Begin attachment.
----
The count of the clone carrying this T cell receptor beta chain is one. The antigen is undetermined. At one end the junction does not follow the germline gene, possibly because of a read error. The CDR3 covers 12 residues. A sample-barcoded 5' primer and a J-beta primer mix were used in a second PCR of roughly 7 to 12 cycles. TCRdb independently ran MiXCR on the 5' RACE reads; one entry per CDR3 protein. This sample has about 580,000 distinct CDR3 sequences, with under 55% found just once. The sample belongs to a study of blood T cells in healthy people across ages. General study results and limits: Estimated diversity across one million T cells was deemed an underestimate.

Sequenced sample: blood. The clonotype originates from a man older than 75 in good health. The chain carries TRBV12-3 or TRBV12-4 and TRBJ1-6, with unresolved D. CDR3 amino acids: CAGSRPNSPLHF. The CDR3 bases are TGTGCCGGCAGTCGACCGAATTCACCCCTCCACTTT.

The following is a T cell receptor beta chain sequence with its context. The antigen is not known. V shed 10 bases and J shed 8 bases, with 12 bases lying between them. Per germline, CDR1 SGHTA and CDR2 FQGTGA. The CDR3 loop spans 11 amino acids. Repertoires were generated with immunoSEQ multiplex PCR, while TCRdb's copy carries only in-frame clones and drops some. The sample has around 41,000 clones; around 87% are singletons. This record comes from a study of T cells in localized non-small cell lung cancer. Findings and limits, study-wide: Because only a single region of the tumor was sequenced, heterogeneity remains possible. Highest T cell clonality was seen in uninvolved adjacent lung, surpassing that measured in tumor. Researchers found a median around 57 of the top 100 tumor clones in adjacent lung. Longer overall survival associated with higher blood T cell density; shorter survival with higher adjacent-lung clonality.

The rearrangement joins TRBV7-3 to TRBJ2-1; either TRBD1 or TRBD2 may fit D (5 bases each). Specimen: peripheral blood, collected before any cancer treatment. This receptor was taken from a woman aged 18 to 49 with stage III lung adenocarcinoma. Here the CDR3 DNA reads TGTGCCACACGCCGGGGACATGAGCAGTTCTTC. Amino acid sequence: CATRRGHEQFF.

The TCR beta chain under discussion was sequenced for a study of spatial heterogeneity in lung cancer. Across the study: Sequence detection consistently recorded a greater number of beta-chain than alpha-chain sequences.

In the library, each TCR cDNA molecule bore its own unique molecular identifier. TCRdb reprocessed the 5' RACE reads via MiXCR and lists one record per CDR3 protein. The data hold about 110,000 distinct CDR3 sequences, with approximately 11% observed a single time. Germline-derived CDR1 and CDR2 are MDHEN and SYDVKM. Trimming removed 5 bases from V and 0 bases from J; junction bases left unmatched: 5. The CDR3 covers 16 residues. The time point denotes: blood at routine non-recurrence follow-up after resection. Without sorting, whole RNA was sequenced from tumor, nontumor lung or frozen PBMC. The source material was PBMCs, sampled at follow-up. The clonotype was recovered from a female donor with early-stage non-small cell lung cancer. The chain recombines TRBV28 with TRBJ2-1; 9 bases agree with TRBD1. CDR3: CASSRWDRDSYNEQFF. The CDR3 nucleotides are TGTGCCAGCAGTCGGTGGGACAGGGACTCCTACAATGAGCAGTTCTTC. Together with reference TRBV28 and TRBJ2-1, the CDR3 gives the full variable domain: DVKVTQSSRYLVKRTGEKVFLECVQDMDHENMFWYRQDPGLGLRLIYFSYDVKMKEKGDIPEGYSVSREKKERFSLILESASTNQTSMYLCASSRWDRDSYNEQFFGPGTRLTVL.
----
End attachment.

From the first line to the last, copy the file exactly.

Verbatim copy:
The count of the clone carrying this T cell receptor beta chain is one. The antigen is undetermined. At one end the junction does not follow the germline gene, possibly because of a read error. The CDR3 covers 12 residues. A sample-barcoded 5' primer and a J-beta primer mix were used in a second PCR of roughly 7 to 12 cycles. TCRdb independently ran MiXCR on the 5' RACE reads; one entry per CDR3 protein. This sample has about 580,000 distinct CDR3 sequences, with under 55% found just once. The sample belongs to a study of blood T cells in healthy people across ages. General study results and limits: Estimated diversity across one million T cells was deemed an underestimate.

Sequenced sample: blood. The clonotype originates from a man older than 75 in good health. The chain carries TRBV12-3 or TRBV12-4 and TRBJ1-6, with unresolved D. CDR3 amino acids: CAGSRPNSPLHF. The CDR3 bases are TGTGCCGGCAGTCGACCGAATTCACCCCTCCACTTT.

The following is a T cell receptor beta chain sequence with its context. The antigen is not known. V shed 10 bases and J shed 8 bases, with 12 bases lying between them. Per germline, CDR1 SGHTA and CDR2 FQGTGA. The CDR3 loop spans 11 amino acids. Repertoires were generated with immunoSEQ multiplex PCR, while TCRdb's copy carries only in-frame clones and drops some. The sample has around 41,000 clones; around 87% are singletons. This record comes from a study of T cells in localized non-small cell lung cancer. Findings and limits, study-wide: Because only a single region of the tumor was sequenced, heterogeneity remains possible. Highest T cell clonality was seen in uninvolved adjacent lung, surpassing that measured in tumor. Researchers found a median around 57 of the top 100 tumor clones in adjacent lung. Longer overall survival associated with higher blood T cell density; shorter survival with higher adjacent-lung clonality.

The rearrangement joins TRBV7-3 to TRBJ2-1; either TRBD1 or TRBD2 may fit D (5 bases each). Specimen: peripheral blood, collected before any cancer treatment. This receptor was taken from a woman aged 18 to 49 with stage III lung adenocarcinoma. Here the CDR3 DNA reads TGTGCCACACGCCGGGGACATGAGCAGTTCTTC. Amino acid sequence: CATRRGHEQFF.

The TCR beta chain under discussion was sequenced for a study of spatial heterogeneity in lung cancer. Across the study: Sequence detection consistently recorded a greater number of beta-chain than alpha-chain sequences.

In the library, each TCR cDNA molecule bore its own unique molecular identifier. TCRdb reprocessed the 5' RACE reads via MiXCR and lists one record per CDR3 protein. The data hold about 110,000 distinct CDR3 sequences, with approximately 11% observed a single time. Germline-derived CDR1 and CDR2 are MDHEN and SYDVKM. Trimming removed 5 bases from V and 0 bases from J; junction bases left unmatched: 5. The CDR3 covers 16 residues. The time point denotes: blood at routine non-recurrence follow-up after resection. Without sorting, whole RNA was sequenced from tumor, nontumor lung or frozen PBMC. The source material was PBMCs, sampled at follow-up. The clonotype was recovered from a female donor with early-stage non-small cell lung cancer. The chain recombines TRBV28 with TRBJ2-1; 9 bases agree with TRBD1. CDR3: CASSRWDRDSYNEQFF. The CDR3 nucleotides are TGTGCCAGCAGTCGGTGGGACAGGGACTCCTACAATGAGCAGTTCTTC. Together with reference TRBV28 and TRBJ2-1, the CDR3 gives the full variable domain: DVKVTQSSRYLVKRTGEKVFLECVQDMDHENMFWYRQDPGLGLRLIYFSYDVKMKEKGDIPEGYSVSREKKERFSLILESASTNQTSMYLCASSRWDRDSYNEQFFGPGTRLTVL.